This picture shows the damage from Imprelis on a honeylocust tree. Source: Purdue Plant & Pest Diagnostic Laboratory, Purdue University
This picture shows the damage from Imprelis on a honeylocust tree. Source: Purdue Plant & Pest Diagnostic Laboratory, Purdue University

$1.8 Million Penalty Paid by DuPont for Tree Killer PesticideWASHINGTON – E.I. du Pont de Nemours has agreed to a penalty of more than $1.8 million to settle allegations that it failed to disclose its Imprelis weed-killing herbicide could also kill trees.

The U.S. Environmental Protection Agency announced the $1,853,000 settlement Sept. 15. DuPont was charged with alleged violations of the Federal Insecticide, Fungicide, and Rodenticide Act (FIFRA) for its failure to submit 18 reports to EPA about the potential "adverse effects" of its Imprelis herbicide and "sold it with labeling that did not ensure its safe use."

$1.8 Million Penalty Paid by DuPont for Tree Killer PesticideEPA said DuPont submitted over 7,000 reports "of damage or death of trees – primarily Norway spruce and white pine – related to the application of Imprelis. Test data from DuPont confirmed certain coniferous trees, including Norway spruce and balsam fir, as susceptible to being damaged or killed by the application of Imprelis. There is also evidence that non-coniferous trees such as maple, honey locusts, lilacs, sycamores, and alders are susceptible to damage from Imprelis."

According to the EPA statement, most of the damage and tree deaths were in the Midwest, particularly Indiana, Illinois, Michigan, Minnesota, Ohio and Wisconsin; Indiana, for example, investigated more than 400 cases of tree damage related to Imprelis in 2011.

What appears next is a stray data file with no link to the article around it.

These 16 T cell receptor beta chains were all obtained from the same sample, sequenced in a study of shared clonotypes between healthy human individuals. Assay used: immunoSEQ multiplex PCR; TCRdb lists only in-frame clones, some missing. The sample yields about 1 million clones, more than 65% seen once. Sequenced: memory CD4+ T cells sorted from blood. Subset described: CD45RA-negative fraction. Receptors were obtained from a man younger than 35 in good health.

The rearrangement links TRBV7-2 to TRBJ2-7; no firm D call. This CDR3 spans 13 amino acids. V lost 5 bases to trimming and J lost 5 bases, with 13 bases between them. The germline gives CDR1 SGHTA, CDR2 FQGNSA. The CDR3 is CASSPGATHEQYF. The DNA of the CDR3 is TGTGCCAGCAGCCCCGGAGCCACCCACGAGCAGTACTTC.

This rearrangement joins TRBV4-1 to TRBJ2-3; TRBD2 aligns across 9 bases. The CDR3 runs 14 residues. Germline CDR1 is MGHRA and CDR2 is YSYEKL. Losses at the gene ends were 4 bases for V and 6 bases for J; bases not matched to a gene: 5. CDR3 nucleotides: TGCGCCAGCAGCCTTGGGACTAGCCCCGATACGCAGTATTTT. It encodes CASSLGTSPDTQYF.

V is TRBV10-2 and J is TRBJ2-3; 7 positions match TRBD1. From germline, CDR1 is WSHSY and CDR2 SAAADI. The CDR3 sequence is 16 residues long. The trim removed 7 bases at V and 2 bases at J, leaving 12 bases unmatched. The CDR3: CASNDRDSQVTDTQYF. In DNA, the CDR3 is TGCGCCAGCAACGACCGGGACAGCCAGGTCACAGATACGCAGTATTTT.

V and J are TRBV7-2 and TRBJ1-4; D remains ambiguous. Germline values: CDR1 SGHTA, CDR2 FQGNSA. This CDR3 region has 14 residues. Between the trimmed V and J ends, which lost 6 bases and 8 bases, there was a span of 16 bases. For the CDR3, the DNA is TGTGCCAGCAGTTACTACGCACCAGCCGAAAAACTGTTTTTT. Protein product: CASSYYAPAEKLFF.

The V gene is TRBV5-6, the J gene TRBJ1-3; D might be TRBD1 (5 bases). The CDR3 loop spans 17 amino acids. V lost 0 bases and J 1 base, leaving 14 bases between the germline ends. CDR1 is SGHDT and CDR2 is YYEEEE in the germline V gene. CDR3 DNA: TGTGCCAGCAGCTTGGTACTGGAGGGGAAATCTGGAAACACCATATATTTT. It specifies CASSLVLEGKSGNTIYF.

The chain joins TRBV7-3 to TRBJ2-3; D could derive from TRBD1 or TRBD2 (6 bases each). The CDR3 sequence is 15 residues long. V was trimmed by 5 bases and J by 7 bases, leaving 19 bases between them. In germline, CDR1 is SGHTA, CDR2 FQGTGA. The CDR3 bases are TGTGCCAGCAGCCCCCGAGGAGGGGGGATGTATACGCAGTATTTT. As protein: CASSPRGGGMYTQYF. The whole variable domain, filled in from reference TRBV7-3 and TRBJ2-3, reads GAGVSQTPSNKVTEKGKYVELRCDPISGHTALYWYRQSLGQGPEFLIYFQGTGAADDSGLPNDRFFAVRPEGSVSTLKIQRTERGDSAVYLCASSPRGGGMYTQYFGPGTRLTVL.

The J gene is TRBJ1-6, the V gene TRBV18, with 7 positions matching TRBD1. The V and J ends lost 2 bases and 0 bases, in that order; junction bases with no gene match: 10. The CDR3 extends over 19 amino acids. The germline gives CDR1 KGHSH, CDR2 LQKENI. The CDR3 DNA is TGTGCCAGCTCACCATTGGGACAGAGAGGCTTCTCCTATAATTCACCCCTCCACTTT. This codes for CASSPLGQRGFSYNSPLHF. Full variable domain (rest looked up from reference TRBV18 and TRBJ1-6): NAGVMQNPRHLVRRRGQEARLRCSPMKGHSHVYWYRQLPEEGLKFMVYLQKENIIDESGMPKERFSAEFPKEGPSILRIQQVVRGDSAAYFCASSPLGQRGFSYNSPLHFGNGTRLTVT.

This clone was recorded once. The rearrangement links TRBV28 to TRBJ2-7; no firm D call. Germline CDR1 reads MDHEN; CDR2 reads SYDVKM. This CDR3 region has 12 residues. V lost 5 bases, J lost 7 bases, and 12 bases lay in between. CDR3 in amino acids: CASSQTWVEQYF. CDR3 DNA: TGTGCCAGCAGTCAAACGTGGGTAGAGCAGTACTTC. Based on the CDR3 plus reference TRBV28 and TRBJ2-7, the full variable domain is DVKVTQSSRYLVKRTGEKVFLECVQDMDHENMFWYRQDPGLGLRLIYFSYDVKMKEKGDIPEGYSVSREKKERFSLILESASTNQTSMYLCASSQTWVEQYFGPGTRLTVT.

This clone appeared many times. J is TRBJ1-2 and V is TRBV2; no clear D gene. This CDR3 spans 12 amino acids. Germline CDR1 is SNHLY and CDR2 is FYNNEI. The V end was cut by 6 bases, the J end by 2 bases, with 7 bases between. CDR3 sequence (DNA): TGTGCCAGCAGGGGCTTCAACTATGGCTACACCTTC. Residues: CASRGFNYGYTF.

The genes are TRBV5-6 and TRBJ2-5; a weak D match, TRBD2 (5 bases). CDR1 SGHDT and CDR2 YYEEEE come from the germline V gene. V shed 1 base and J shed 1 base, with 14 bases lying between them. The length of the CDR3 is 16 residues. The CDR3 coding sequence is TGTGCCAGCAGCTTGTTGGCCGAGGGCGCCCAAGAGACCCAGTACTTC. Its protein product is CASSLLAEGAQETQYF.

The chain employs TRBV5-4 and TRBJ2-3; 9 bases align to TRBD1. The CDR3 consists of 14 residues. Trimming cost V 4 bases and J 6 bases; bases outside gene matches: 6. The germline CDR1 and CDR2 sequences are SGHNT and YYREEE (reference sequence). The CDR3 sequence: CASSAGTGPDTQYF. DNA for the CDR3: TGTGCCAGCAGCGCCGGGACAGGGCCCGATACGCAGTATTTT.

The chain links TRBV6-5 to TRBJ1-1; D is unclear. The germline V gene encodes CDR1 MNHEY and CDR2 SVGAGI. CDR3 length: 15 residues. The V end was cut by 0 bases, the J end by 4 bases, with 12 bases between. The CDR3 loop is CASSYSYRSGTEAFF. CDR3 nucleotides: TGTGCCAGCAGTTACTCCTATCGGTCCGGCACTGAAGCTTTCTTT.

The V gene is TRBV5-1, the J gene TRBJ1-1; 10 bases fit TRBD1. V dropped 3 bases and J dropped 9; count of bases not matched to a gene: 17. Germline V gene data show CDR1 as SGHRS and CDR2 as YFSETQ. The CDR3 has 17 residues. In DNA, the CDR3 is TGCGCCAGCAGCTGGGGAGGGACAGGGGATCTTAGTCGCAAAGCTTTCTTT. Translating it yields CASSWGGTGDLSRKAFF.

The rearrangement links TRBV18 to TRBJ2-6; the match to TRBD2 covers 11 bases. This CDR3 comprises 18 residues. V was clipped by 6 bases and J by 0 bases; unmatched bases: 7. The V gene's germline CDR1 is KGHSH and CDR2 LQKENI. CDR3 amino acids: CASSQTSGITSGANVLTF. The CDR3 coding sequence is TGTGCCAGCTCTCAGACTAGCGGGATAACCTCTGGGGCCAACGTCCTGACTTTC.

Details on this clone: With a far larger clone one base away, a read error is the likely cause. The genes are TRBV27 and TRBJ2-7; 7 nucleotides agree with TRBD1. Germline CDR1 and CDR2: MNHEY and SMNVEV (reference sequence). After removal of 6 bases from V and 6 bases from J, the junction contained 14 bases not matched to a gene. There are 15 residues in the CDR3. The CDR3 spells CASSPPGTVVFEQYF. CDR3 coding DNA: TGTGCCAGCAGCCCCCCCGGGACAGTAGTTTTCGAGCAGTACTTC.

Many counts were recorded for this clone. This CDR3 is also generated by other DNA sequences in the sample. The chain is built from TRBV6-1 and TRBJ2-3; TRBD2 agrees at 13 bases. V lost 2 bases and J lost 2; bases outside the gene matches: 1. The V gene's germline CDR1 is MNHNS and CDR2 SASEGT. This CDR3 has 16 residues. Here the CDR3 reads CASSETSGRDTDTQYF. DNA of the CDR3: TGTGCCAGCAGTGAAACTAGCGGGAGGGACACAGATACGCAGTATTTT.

Imprelis was approved for use between Aug. 31, 2010 and Aug. 21, 2011, in all states except California and New York. A class action suit against DuPont was settled on June 16, with compensation being provided to: property owners, lawn care professionals, and golf course and other self-applicators. DuPont marketed Imprelis as a weed killer for residential and commercial lawns, including golf courses, sod farms, schools, parks, and athletic fields.

"EPA's ability to protect the public from dangerous pesticides depends on companies complying with the legal obligation to disclose information on the harmful effects of chemicals," said Cynthia Giles, EPA Assistant Administrator for Enforcement and Compliance Assurance. “This case sends the message that illegally withholding required information will be treated as a very serious violation."

EPA said the settlement, a consent agreement and final order, will be filed at its regional office in Philadelphia, and DuPont must submit payment of the penalty to the U.S. Department of Treasury within 30 days.

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